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February 8, 2016updated 04 Sep 2016 10:28pm

NHS handed billions to go paperless in digital transformation drive

News: Patient care is being moved online as Microsoft, Apple & Google ensure apps are fully supported across mobile platforms.

By James Nunns

The NHS is being handed £4.2 billion by the government in order to push it into the digital age.

Health Secretary Jeremy Hunt made the announcement this weekend that the NHS will be given the money in order to create a paperless service.

The idea is that a digital service will be more convenient for both patients and doctors and help with faster diagnoses. The money will be spent on moving to electronic records, online appointments, prescriptions and consultations.

Patients will be able to go online, access apps and use other digital tools to book appointments and order prescriptions while they will also be able to speak to their doctor online.

Google, Apple and Microsoft are set to team up in order to ensure that they are fully supported across mobile platforms.

It is hoped that the funding will help to produce £22 billion in savings by reducing waste and increasing productivity. Hunt said: "The NHS has the opportunity to become a world leader in introducing new technology – which means better patient outcomes and a revolution in healthcare at home."

By March 2017 the government hopes that at least 10% of patients will be using computers, tablets or smartphones to access GP services and by 2020 it is hoped that a quarter of patients with long-term conditions such as hypertension, diabetes and cancer will be able to monitor their health remotely.

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This is not the first time that the NHS has attempted to go more digital, having mixed success with projects.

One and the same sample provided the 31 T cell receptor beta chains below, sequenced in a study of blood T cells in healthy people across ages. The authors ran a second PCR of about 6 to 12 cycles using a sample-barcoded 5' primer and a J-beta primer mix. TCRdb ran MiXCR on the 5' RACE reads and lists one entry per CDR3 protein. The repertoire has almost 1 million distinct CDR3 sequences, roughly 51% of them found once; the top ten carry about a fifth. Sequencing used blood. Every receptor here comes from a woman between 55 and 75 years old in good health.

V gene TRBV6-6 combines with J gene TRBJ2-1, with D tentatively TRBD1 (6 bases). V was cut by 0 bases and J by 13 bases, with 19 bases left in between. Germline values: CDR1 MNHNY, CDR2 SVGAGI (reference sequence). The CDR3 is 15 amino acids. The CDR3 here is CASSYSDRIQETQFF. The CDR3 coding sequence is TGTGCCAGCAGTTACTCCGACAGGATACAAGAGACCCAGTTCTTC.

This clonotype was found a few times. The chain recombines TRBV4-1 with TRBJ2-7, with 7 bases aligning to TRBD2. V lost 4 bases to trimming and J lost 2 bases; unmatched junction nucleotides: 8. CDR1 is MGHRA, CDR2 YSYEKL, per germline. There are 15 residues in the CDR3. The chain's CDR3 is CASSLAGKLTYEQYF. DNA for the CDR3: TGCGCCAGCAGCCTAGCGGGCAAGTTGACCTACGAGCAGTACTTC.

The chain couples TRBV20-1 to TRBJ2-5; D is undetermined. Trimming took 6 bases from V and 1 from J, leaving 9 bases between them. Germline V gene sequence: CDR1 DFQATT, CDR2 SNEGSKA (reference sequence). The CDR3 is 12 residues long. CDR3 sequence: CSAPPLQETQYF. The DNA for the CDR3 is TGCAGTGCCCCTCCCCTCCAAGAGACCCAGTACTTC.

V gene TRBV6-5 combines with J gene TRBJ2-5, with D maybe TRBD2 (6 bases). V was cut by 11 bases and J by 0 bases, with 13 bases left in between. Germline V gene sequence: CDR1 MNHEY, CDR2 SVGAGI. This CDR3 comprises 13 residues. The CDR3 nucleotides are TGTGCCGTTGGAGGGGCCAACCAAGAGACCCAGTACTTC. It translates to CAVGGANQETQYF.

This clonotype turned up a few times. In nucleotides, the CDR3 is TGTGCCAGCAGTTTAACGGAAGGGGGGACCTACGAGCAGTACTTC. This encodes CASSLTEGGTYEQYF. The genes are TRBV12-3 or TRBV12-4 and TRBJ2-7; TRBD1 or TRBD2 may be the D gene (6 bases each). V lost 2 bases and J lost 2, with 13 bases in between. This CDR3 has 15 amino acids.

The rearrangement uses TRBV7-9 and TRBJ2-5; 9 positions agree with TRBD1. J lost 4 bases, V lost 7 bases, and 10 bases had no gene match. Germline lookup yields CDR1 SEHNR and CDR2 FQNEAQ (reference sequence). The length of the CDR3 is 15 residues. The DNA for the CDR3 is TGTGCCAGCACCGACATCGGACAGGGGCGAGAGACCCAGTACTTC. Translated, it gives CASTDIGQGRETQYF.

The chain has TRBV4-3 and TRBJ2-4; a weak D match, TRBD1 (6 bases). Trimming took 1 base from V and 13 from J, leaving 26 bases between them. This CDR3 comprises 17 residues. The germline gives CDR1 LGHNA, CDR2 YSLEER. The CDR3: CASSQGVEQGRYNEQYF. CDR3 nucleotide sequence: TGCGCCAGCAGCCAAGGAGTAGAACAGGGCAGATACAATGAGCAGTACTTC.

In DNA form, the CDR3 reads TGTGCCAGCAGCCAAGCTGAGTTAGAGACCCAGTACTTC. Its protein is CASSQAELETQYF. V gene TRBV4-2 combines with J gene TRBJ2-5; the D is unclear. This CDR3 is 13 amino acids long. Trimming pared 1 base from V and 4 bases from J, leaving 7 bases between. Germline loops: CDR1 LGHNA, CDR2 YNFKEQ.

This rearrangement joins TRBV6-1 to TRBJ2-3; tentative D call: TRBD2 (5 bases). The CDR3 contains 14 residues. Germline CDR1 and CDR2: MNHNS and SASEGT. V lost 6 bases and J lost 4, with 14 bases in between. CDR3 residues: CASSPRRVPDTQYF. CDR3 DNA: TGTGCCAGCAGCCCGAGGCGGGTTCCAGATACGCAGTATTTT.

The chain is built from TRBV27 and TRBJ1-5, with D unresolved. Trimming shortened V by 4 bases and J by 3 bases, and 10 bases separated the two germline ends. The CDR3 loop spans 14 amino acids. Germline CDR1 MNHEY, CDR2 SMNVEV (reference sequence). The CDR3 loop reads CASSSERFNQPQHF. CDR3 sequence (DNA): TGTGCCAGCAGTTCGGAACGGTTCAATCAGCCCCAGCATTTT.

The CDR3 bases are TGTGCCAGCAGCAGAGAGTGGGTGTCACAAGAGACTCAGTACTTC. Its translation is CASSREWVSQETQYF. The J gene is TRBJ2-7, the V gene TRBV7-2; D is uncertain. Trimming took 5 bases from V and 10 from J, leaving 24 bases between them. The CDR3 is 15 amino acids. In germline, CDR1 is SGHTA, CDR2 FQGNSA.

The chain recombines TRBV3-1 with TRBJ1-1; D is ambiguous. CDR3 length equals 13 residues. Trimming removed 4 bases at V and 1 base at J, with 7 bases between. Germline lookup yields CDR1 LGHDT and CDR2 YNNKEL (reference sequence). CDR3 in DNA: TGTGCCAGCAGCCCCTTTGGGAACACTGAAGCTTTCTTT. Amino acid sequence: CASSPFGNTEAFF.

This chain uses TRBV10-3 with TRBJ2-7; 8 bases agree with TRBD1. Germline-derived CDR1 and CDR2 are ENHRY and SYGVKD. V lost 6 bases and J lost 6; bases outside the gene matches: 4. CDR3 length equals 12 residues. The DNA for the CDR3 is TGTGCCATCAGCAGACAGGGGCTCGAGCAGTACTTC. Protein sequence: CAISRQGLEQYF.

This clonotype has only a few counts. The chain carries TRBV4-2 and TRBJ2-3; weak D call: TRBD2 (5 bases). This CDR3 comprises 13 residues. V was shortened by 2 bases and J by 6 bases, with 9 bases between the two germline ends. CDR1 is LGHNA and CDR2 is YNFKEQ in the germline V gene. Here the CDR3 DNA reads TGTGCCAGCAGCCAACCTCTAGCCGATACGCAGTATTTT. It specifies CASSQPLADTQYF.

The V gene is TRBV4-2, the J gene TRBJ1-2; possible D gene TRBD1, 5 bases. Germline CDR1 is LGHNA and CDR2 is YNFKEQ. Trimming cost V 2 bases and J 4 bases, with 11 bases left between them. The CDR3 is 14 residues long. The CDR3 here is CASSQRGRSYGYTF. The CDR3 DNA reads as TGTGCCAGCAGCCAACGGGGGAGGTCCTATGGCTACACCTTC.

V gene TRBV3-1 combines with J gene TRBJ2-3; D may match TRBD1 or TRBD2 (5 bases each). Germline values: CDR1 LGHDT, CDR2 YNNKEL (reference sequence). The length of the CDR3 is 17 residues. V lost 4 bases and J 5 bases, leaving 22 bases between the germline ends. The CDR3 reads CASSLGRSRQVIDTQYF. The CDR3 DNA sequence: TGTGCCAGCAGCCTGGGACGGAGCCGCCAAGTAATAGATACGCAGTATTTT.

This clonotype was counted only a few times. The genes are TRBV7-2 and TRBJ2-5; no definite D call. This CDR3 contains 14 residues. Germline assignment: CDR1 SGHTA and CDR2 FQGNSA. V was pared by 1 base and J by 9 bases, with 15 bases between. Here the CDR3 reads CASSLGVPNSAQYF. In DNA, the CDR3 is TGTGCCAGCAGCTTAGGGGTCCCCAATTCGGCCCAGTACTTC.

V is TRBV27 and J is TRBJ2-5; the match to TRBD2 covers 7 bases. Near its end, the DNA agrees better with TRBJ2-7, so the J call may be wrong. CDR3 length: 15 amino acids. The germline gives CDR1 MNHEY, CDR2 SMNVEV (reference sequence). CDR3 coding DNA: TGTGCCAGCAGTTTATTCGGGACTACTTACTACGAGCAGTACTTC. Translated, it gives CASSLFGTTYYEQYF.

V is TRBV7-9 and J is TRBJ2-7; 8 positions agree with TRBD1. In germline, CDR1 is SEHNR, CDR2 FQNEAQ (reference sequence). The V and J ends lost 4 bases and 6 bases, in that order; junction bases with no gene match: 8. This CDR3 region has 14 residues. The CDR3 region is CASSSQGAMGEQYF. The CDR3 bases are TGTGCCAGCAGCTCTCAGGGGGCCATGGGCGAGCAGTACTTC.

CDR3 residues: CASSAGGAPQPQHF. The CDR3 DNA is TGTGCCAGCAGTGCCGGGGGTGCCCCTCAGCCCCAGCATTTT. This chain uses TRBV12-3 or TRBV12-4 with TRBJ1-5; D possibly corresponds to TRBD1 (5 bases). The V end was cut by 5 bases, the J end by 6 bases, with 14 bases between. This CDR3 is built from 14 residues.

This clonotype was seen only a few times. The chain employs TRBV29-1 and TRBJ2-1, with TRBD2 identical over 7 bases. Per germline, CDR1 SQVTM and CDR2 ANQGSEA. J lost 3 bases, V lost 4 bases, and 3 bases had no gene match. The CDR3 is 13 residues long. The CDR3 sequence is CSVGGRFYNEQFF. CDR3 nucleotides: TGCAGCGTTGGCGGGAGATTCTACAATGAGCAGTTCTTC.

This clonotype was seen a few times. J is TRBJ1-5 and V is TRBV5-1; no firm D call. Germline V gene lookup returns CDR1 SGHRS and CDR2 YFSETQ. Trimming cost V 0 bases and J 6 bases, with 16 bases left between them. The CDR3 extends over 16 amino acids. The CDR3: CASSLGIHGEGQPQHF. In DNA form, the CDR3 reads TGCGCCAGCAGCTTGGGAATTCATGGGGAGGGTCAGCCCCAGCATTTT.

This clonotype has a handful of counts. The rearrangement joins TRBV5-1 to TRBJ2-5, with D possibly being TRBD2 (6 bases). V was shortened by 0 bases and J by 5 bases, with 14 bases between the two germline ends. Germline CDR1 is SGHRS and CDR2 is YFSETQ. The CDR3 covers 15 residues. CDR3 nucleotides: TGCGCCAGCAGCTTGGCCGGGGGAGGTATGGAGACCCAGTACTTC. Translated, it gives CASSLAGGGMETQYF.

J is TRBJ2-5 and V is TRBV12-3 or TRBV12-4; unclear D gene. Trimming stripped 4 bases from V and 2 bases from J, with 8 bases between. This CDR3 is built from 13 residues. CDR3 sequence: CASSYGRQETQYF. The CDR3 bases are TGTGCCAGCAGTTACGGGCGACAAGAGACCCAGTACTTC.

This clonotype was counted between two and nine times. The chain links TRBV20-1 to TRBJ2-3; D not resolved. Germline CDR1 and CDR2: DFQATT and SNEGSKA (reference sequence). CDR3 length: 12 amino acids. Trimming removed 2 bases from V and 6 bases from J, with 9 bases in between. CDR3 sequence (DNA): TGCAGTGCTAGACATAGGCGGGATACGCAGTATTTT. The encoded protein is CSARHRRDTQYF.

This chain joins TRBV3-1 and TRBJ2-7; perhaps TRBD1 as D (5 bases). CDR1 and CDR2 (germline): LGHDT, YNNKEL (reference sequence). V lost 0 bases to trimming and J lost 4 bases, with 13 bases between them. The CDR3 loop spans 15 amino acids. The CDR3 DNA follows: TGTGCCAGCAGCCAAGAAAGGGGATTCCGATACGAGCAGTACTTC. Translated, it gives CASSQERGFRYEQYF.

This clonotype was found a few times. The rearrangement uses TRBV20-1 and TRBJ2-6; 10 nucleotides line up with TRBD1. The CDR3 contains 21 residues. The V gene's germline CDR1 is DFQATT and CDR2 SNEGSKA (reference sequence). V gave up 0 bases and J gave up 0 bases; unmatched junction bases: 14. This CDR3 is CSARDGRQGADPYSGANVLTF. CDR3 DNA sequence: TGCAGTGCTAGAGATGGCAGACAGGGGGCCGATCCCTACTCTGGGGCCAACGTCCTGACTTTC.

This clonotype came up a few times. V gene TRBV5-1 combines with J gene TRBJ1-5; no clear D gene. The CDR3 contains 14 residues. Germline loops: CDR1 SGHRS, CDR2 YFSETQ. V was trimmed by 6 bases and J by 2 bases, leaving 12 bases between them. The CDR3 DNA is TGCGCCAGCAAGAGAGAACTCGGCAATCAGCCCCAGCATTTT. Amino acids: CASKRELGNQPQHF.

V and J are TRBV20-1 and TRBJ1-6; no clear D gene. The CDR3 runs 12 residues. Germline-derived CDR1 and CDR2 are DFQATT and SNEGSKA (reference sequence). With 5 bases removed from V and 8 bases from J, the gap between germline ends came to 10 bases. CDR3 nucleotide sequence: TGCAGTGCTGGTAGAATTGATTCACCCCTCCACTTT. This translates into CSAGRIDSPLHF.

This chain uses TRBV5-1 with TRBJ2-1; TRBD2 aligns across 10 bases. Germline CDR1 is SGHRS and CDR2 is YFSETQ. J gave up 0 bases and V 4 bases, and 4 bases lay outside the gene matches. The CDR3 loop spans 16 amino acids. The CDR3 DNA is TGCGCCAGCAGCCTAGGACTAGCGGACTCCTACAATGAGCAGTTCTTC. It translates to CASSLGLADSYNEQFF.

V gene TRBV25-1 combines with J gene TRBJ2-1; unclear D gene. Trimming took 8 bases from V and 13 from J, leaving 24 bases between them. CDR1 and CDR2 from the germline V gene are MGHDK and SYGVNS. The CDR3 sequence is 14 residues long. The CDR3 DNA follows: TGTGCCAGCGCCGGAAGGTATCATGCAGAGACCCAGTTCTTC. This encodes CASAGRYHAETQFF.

In 2011 a project designed to upgrade NHS computer systems was abandoned with costs reaching over £10bn. Then you have the much maligned scheme which was designed to extract anonymised patient data from GPs and put it into a central database.

The Major Projects Authority labelled the scheme ‘unachievable’ in its annual report last year.

The authority said that a number of improvements are required including the need to: "clarify, agree and communicate the programme scope," "appoint a full-time Senior Responsible Owner," and to "approve explicit go/no go criteria."

An increasing amount of technology has been moving into the NHS as companies such as Accenture and IBM sign contracts to modernise the organisation.

Last year the NHS signed a contract with IBM to modernise the National Health Service Electronic Staff Record system which serves around 1.4 million employees.

Accenture won a 5-year contract in July to implement an updated version of the NHSmail service for the NHS in England and Scotland. The contract aims to provide a cloud-based email service being deployed with add-ons to strengthen the core service.

Despite all this work being done, the NHS has quite a mountain to climb. Research carried out by YouGov on behalf of Trustmarque Solutions found that around 96% of Britons don’t have online access to their health records.

This problem is exacerbate by the finding that nearly 40% of adults not knowing that they were able to make GP, hospital consultation or hospital test appointments online.

While the £4.2bn investment is encouraging for the NHS it does not secure success for the programme. Expensive failed projects are littered through the NHS’ recent past and a close eye will need to be kept on the increased expenditure versus return.

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